Pregnancy has not been easy for Darlene Lynch. Developing a molar pregnancy after one of her twins failed to develop properly, the mum then triggered a life-threatening tumor and is now fighting for her life.
These nine months will have left little respite for Darlene Lynch. The young woman, who was looking forward to expecting twins, saw her life change overnight when she learned that she had a potentially fatal tumor.
In question, a molar pregnancy, resulting from the poor development of one of her two children, leading to the growth of abnormal cells or clusters of water-filled sacs inside the uterus.
A traumatic diaper return
In the UK, around 1 in 590 pregnancies are molar pregnancies, with most being non-cancerous. But for Darlene, 32, and her partner, Nigel Bermingham, the situation was different. In December 2021, the couple welcomed a baby boy named Cillian. But But barely ten weeks after arriving, Darlene began to suffer severe bleeding. Rushed to the hospital, the young mother learns that her newborn had probably had a twin who had not fully developed. If told that this problem was potentially cancerous, the young woman then learns that she is developing a rare form of cancer.
One in fifty thousand cases
“When the oncologist said it was cancer, we were upset, my partner probably a lot more upset than me because I had already prepared,” Darlene told The Sun newspaper. “I think in my head, I already knew it was cancer, so I was thinking about what to do next,” she continued, adding, “I was half-focused as my partner was still processing the news and he felt pretty helpless in all of this, and when he’s a loved one, you don’t know what to do.” This choriocarcinoma that Darlene suffers from affects 1 in 50,000 pregnancies. “They’re not 100% sure if Cillian was a twin, if it remained dormant and did not appear until after birth, or if it formed from part of the placenta,” she explained.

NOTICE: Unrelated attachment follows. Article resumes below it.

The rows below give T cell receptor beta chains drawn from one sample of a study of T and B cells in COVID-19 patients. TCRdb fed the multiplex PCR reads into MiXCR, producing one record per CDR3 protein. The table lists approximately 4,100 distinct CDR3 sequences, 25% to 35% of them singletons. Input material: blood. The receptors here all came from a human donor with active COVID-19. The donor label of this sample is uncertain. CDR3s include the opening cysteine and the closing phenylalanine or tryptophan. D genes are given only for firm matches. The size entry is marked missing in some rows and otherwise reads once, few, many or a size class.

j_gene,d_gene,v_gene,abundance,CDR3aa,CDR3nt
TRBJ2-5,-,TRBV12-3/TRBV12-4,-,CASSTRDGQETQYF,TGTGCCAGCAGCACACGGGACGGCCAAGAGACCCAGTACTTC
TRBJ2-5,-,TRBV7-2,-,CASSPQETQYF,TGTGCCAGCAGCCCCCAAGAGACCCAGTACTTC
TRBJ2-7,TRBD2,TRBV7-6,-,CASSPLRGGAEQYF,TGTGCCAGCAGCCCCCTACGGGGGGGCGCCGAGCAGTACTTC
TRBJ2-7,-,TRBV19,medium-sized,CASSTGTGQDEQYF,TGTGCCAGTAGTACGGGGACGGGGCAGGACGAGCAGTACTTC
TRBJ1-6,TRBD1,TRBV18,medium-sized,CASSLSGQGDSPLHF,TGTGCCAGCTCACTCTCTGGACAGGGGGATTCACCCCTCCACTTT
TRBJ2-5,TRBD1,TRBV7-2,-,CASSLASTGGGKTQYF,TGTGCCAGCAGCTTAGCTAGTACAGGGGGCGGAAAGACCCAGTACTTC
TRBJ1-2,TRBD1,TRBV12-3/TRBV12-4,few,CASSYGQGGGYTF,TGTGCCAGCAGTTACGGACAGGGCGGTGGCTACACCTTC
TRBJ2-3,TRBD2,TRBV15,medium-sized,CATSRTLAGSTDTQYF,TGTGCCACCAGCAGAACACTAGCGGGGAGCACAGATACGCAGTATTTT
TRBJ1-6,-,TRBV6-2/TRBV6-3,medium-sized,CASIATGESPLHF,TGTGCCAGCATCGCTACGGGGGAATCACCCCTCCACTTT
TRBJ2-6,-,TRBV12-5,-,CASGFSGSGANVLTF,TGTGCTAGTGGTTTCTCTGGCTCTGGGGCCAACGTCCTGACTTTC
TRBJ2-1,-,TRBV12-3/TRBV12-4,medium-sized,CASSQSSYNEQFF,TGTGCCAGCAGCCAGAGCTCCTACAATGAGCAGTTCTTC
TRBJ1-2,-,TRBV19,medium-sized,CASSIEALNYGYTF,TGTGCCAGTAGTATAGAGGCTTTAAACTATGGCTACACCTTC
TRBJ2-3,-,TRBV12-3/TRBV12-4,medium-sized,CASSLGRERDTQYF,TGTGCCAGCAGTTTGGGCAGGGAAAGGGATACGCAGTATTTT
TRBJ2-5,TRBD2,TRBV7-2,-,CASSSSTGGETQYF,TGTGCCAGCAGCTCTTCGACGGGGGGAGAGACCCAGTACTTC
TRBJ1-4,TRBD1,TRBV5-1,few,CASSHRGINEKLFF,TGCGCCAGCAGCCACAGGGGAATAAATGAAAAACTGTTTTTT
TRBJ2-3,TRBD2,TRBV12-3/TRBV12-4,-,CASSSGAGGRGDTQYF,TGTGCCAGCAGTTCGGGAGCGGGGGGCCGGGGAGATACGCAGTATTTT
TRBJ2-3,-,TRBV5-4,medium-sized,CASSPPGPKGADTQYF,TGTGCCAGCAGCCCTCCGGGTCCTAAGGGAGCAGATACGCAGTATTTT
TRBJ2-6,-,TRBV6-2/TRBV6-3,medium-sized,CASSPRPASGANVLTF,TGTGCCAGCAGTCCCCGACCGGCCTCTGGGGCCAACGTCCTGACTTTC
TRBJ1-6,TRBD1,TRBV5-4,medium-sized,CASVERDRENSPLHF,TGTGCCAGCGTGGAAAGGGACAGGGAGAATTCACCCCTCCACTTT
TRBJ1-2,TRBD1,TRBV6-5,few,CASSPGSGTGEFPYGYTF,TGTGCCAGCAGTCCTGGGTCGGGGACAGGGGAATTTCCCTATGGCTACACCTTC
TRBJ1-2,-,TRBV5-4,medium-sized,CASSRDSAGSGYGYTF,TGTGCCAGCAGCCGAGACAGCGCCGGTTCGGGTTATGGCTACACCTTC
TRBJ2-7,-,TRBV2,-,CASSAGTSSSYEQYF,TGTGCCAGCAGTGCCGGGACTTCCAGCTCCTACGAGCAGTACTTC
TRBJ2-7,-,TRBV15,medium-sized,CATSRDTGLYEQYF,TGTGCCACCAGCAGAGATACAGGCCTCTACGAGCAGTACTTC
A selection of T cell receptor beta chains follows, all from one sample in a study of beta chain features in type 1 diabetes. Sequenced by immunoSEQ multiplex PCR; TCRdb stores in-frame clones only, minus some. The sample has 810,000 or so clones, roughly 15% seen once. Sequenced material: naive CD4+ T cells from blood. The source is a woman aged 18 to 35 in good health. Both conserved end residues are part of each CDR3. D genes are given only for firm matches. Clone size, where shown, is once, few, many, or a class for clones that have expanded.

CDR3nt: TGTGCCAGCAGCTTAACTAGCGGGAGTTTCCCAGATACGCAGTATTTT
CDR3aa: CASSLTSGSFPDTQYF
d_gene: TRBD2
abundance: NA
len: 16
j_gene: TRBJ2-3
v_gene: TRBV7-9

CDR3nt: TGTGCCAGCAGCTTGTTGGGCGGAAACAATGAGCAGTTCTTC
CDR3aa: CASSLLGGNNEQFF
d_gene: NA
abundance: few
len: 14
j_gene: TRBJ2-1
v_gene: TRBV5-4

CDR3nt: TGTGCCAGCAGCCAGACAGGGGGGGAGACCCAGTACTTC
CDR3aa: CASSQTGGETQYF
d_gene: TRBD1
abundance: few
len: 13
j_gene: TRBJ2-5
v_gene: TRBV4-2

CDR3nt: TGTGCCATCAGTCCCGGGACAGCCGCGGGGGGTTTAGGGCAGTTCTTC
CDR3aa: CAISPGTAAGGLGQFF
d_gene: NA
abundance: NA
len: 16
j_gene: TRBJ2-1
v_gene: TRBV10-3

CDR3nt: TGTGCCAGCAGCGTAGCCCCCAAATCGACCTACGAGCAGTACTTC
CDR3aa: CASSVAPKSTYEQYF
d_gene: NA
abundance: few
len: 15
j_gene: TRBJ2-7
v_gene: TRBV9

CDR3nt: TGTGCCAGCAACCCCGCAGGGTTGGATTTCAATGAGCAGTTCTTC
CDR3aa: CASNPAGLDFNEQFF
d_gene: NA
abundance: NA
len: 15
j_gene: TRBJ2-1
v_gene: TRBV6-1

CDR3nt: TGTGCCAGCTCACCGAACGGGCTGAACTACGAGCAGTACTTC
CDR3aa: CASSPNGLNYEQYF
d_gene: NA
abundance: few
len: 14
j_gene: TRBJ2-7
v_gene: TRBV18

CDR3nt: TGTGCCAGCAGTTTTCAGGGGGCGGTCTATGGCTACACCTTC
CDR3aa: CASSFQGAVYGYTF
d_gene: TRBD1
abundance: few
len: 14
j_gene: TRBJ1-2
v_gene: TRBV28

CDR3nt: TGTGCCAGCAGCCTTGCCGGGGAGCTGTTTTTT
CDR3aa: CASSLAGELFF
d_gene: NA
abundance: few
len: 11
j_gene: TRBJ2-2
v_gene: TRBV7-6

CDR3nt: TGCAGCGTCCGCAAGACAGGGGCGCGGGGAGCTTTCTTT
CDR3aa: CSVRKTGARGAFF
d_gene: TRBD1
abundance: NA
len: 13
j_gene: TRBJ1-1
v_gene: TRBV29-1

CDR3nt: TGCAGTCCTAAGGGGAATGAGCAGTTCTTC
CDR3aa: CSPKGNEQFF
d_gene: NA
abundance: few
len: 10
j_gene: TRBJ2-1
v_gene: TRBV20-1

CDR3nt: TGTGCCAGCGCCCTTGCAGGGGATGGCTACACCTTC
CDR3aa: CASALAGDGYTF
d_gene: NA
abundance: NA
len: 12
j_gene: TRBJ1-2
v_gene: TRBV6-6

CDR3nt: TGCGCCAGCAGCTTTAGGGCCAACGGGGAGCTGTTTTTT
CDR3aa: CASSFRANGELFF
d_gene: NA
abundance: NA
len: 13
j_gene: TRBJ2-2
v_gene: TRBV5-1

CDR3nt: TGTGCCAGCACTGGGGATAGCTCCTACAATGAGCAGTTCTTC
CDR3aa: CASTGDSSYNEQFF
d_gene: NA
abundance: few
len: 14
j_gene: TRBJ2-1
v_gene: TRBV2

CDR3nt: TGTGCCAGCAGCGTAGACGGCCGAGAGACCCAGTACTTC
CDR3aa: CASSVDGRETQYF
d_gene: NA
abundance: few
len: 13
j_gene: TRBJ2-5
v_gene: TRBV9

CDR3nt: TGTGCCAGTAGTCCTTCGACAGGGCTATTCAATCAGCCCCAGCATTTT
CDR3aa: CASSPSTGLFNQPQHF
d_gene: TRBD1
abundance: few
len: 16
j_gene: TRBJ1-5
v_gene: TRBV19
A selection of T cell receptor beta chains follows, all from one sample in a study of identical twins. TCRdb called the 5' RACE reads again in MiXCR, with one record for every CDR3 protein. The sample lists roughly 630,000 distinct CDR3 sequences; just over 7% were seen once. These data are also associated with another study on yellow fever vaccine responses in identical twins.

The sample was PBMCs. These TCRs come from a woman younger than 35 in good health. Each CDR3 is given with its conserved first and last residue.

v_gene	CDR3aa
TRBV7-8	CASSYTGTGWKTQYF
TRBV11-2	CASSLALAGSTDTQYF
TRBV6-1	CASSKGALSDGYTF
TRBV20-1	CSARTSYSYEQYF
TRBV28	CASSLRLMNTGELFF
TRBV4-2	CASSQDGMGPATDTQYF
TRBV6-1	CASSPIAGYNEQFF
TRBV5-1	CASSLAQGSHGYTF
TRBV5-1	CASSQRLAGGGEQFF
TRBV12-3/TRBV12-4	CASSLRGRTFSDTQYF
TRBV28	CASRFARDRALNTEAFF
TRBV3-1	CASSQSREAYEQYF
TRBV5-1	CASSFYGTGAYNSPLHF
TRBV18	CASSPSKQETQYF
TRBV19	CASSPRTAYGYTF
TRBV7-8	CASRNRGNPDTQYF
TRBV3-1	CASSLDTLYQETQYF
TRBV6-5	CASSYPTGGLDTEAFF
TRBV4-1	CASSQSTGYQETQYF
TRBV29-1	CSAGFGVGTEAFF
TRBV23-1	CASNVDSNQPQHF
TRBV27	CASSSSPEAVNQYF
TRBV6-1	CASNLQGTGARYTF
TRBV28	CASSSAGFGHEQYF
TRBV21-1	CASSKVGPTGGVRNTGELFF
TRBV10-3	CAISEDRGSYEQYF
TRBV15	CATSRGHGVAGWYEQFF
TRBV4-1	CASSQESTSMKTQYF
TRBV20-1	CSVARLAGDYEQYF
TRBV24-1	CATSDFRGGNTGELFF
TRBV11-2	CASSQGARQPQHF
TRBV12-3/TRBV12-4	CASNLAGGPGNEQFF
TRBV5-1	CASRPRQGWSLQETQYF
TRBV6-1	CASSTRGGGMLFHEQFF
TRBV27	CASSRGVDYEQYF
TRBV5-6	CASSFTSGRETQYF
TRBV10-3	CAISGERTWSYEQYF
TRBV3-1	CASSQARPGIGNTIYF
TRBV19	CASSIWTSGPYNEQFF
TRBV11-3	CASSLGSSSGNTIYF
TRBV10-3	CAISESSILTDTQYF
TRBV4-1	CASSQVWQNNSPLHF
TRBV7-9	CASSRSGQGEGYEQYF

A rare cancer
“They couldn’t do a biopsy to determine that because my body had created four antibodies, which meant I couldn’t receive blood transfusions for an operation.” For Darlene, who is still adjusting to her status as a mother, the situation is very difficult, especially since the rarity of her cancer leaves even the nurses perplexed. “Everything about my pregnancy was normal, all scans were normal, blood work was normal, everything went as planned. We have since been told by doctors and consultants that it was a miracle that Cillian was born. properly,” she recalled. Soon her cancer spread to her lungs. However, a scan in March showed the tumors had shrunk by half. “My motivation for next year is not just my beautiful son and Nigel , but this first leg of the plane at Dublin airport,” she said, residing in Australia. “The day when I can hug my parents and my family seems like a distant dream, but it is a dream I cling to firmly” she concluded.